A few weeks ago, I wrote about how being called a Saint totally negates the complete and utter richness with which my kids imbue my life. It’s been so interesting to me the way that in attempting to parent my kids, I’ve actually learned so darn much about myself. Because, if you’re going to take on damaged, complicated children, whatever baggage you have (known or unknown) is going to come out and likely bite you on your fabulous ass if you’ve not dealt with it properly, which is exactly what happened to me. This has resulted in what has become the year of love. Not cheesy love. Not romantic love. Not Hallmark love. Naked, heart wrenching, gut punching love.
Everyone I know who has fostered or adopted has had revelations about his or her own childhood, about weaknesses or strengths she was previously unaware of, and about relationships. I get hilarious phone calls from fellow foster/adoptive moms about epiphanies that go like this, “So, it turns out this is how I actually grew up…” or “I never knew how strong my husband was until now.” My life has been epiphany central since I became a foster parent, and this last year the epiphanies crescendoed to the point that I felt like the universe was pulling the rug out from under me daily. Keep in mind I’d had really fabulous therapists for 20 years, and I thought I was pretty darn self-aware. By the way, you really, really need a fabulous therapist if you’re going to parent kiddos like mine.
So, here are the basics of what I’ve learned. After 20 years of therapy, and lots of overachieving, I realized that a lot of the self-doubt and constant need for validation I saw in one of my kiddos hit a little too close to home for me. My therapist recommended a fabulous book that I won’t mention here out of respect to others, and my whole world turned upside down in a completely terrifying, but “wow, this makes so much sense, finally” kind of way.
Things changed so much for me, that my nightly ritual of fiction reading has gone away, to the point that I was having an identity crisis over it. I’ve read at bedtime since I can remember. I finally arrived at the conclusion that I no longer need an escape from my life, which is what my nighttime reading had provided. Now I’m devouring books, but they’re non-fiction books on subjects I want to know more about. My son thinks it’s hilarious that I own several “For Dummies” books. Right now I’m reading “Buddhism for Dummies” because I’ve always been drawn to Buddhism, but never really got the basics.
I’ve had many realizations, but likely the biggest is that a lot of the walls my kids have, walls of protection, I share with them. I think I’ve been a loving person for the most part, but I’ve been truly awful at accepting love or caring from others. I am notoriously independent. And, as I lectured my oldest on how limited her life would be if she wasn’t able to become vulnerable and let love in, I was a bit dumbfounded at the irony of my words. (A bit like when I was lecturing her about taking personal responsibility as I ran out of gas and coasted to the curb.) It’s funny how that happens.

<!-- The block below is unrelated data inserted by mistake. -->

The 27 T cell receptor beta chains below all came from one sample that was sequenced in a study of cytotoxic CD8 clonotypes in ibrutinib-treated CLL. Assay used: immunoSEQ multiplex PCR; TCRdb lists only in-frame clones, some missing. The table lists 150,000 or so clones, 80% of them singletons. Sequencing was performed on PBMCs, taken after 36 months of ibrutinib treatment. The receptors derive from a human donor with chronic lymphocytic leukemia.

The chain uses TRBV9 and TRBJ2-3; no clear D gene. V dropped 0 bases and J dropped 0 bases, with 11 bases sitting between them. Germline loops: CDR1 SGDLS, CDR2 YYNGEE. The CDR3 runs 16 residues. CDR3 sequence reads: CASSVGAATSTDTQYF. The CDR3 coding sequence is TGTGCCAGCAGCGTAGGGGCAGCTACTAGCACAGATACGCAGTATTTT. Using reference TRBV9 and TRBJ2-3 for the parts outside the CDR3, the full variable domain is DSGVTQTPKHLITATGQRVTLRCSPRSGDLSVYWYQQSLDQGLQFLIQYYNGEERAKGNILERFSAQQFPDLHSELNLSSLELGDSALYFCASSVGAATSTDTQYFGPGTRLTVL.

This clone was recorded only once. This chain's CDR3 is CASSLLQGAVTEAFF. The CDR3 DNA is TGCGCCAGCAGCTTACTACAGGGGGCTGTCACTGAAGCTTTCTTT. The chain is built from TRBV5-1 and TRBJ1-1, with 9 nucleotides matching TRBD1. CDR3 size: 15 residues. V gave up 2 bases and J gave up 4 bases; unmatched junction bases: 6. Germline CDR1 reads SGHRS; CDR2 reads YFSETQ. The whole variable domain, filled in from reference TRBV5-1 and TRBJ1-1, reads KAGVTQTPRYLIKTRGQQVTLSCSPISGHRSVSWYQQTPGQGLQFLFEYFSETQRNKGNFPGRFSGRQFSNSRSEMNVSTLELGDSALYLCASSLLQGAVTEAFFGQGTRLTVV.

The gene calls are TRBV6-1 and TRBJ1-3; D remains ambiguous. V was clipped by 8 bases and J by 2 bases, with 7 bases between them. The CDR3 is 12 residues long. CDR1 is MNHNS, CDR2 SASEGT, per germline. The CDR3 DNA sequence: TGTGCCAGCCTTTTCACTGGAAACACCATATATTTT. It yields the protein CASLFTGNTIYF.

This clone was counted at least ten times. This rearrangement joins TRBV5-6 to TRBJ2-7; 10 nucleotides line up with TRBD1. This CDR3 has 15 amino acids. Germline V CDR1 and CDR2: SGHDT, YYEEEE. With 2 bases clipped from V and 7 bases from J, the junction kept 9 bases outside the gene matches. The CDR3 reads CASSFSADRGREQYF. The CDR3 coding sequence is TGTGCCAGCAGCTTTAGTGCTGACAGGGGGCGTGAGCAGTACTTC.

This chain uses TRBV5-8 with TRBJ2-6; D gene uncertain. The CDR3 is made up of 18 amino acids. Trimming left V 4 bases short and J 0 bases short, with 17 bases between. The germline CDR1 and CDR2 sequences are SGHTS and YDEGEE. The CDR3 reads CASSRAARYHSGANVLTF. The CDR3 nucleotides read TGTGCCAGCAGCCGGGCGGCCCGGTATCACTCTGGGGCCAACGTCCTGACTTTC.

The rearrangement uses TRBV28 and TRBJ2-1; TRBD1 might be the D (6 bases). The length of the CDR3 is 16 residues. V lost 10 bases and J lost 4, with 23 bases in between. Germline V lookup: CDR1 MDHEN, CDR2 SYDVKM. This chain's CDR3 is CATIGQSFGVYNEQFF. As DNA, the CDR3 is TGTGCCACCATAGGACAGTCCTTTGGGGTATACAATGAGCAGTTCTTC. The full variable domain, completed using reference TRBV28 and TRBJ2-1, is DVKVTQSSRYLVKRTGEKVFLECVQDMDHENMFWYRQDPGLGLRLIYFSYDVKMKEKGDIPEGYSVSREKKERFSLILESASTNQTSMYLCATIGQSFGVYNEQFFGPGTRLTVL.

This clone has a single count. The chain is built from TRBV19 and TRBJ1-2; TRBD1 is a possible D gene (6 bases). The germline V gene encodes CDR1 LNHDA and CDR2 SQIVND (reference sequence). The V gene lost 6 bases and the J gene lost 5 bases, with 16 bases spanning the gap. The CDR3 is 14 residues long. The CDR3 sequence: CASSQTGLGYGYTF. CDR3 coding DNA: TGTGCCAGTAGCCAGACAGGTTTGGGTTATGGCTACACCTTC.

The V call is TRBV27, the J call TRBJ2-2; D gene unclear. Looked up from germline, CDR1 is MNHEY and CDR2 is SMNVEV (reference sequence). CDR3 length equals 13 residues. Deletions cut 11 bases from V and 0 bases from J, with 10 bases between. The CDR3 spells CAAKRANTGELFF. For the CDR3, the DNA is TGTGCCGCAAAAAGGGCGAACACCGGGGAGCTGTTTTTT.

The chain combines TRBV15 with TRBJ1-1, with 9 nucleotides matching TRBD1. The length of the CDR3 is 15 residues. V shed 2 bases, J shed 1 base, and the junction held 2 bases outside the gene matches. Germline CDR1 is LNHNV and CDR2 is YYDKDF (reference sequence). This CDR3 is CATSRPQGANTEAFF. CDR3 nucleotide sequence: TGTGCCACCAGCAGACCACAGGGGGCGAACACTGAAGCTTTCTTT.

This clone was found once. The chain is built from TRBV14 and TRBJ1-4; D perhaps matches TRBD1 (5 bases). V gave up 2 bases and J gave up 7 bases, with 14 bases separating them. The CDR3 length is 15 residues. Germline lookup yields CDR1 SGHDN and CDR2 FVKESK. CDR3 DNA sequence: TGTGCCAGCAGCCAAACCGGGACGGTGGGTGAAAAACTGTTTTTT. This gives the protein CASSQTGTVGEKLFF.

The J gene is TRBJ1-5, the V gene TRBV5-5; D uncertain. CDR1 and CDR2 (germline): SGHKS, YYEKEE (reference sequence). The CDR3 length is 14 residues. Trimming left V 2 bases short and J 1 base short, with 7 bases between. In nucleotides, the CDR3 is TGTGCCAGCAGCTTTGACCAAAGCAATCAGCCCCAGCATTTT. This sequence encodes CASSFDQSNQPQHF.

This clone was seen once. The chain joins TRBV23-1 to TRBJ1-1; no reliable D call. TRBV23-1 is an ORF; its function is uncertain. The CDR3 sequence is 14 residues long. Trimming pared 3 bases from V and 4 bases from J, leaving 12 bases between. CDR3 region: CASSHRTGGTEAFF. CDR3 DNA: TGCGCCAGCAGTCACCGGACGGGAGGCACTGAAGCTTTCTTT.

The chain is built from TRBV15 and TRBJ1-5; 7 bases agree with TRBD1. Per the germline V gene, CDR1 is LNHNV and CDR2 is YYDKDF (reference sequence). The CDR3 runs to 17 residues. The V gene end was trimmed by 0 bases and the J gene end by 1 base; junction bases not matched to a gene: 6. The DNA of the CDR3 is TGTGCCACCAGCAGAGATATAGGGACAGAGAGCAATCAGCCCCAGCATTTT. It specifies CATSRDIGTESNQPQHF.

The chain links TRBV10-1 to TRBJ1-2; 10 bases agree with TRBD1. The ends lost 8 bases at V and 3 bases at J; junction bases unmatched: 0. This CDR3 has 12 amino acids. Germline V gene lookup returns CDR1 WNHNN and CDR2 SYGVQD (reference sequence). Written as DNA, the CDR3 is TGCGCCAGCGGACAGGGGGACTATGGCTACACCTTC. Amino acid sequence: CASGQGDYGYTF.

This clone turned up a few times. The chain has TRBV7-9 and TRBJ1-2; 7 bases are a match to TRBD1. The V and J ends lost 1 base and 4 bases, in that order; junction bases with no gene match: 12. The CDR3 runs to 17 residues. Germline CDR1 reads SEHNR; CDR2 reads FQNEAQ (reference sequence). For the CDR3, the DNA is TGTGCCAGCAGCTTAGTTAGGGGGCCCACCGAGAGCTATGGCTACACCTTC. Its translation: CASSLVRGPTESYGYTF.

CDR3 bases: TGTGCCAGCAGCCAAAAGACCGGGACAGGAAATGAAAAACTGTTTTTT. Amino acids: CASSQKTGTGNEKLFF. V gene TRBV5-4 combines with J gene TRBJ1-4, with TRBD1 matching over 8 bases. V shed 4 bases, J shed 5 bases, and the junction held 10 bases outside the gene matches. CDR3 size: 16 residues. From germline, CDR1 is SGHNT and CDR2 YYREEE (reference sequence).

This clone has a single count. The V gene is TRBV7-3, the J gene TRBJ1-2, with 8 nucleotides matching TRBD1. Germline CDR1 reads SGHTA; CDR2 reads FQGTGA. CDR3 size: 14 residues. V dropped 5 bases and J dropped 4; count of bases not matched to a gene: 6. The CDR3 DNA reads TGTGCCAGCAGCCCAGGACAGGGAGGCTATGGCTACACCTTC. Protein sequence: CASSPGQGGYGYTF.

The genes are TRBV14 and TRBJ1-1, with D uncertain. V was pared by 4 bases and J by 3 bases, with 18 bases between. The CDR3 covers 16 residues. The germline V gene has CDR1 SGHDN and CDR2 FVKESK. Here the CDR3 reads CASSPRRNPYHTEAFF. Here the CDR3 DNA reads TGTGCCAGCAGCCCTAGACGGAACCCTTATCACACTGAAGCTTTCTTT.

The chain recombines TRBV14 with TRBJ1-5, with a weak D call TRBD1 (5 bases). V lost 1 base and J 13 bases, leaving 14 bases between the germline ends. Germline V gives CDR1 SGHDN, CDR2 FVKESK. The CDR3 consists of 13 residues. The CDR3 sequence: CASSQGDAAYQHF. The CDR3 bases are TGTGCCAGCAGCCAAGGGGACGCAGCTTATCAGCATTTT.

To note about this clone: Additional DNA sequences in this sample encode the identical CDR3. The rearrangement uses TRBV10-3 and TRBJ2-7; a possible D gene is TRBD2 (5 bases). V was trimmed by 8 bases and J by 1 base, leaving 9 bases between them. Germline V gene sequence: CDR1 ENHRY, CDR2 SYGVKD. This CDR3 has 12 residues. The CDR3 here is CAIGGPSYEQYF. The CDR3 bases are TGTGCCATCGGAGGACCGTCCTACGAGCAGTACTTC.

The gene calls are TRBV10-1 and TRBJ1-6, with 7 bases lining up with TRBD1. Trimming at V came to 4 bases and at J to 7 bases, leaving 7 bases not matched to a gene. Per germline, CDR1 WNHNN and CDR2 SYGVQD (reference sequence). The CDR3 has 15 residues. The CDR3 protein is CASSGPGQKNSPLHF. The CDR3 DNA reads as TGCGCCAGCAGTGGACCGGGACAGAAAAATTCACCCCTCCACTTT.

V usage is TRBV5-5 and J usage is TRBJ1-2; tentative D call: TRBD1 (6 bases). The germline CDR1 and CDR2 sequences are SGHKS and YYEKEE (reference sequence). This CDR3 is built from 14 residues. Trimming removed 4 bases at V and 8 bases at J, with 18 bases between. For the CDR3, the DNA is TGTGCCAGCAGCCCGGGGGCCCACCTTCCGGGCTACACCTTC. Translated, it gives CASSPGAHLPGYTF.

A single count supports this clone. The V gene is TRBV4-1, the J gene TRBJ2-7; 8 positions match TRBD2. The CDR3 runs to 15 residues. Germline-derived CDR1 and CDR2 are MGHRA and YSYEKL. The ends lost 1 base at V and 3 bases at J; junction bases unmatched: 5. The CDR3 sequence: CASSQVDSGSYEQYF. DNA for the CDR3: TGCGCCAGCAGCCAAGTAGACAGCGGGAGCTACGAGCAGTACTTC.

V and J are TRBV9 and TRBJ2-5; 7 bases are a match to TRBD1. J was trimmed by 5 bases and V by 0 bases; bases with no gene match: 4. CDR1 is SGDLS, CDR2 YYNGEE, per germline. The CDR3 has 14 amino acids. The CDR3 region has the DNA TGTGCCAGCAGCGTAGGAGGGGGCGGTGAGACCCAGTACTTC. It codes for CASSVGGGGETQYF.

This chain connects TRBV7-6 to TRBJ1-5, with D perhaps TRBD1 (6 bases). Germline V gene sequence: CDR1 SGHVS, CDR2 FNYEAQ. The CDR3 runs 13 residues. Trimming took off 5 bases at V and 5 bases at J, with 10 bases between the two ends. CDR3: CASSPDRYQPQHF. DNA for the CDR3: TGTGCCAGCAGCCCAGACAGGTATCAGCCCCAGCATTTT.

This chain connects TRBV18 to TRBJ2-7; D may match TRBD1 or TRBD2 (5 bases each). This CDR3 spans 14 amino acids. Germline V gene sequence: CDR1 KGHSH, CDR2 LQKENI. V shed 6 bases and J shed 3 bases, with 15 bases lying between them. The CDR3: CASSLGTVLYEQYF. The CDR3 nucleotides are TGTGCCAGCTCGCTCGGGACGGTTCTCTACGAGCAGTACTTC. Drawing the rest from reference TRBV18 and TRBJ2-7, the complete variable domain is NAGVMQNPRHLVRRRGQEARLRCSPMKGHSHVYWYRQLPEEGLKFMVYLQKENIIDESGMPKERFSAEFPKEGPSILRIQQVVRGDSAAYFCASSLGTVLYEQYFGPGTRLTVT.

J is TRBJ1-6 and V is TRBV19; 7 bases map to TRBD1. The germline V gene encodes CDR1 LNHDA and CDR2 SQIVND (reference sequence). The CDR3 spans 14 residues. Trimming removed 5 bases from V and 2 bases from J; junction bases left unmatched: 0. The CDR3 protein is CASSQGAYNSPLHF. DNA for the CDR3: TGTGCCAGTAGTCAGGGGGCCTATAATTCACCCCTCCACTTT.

So, late last year, I made the conscious decision to embrace the love and caring that people offered me. This may sound simplistic, but for me it’s huge. It’s something I have to consciously decide to do every day. I breathe in the love, and I breathe out whatever negative emotions I have. I actually bought a “love” necklace as a physical reminder of my new efforts. I started reading the works of Brene Brown for the sake of my kids, because of her shame research, but I ended up learning more about myself. Her words about vulnerability and connectedness were life changing for me, to the point that I buy her books for friends. I’ve always loved Pema Chodron, and I find her words even more meaningful now.
So, long about five months since I decided to intentionally let love in, it turns out I am engulfed in love and likely always have been. I feel like I’m living a whole new life. I’m a much more relaxed and better parent. I’m a lot less attached to outcomes and find myself living in the moment far more than I ever have before. My lifelong negative self talk is very nearly a thing of the past. When sweet friends offer me tickets to Elvis Costello, I accept them and have a fabulous time. (To be fair, i am still a little stubborn about accepting them, but eventually acquiesce). When a sweet woman explained to me the impact I’d had on her son whom I’ve met only once, my heart swelled. I’ve been asked to speak at several events, because it turns out people think I have something to say. And, I recently learned that the YWCA in my community, whose mission is to eliminate racism and empower women, received a glowing nomination for their inaugural Women of the Year class, of which I will be a part. This is the first award I’ve received that felt celebratory rather than validating, and I’m very excited that my daughters will be there to see me receive it. And, I hope that what I’m learning at 45 will be embraced at a much earlier age by children, because the Badassamy children are worthy of love, as are we all.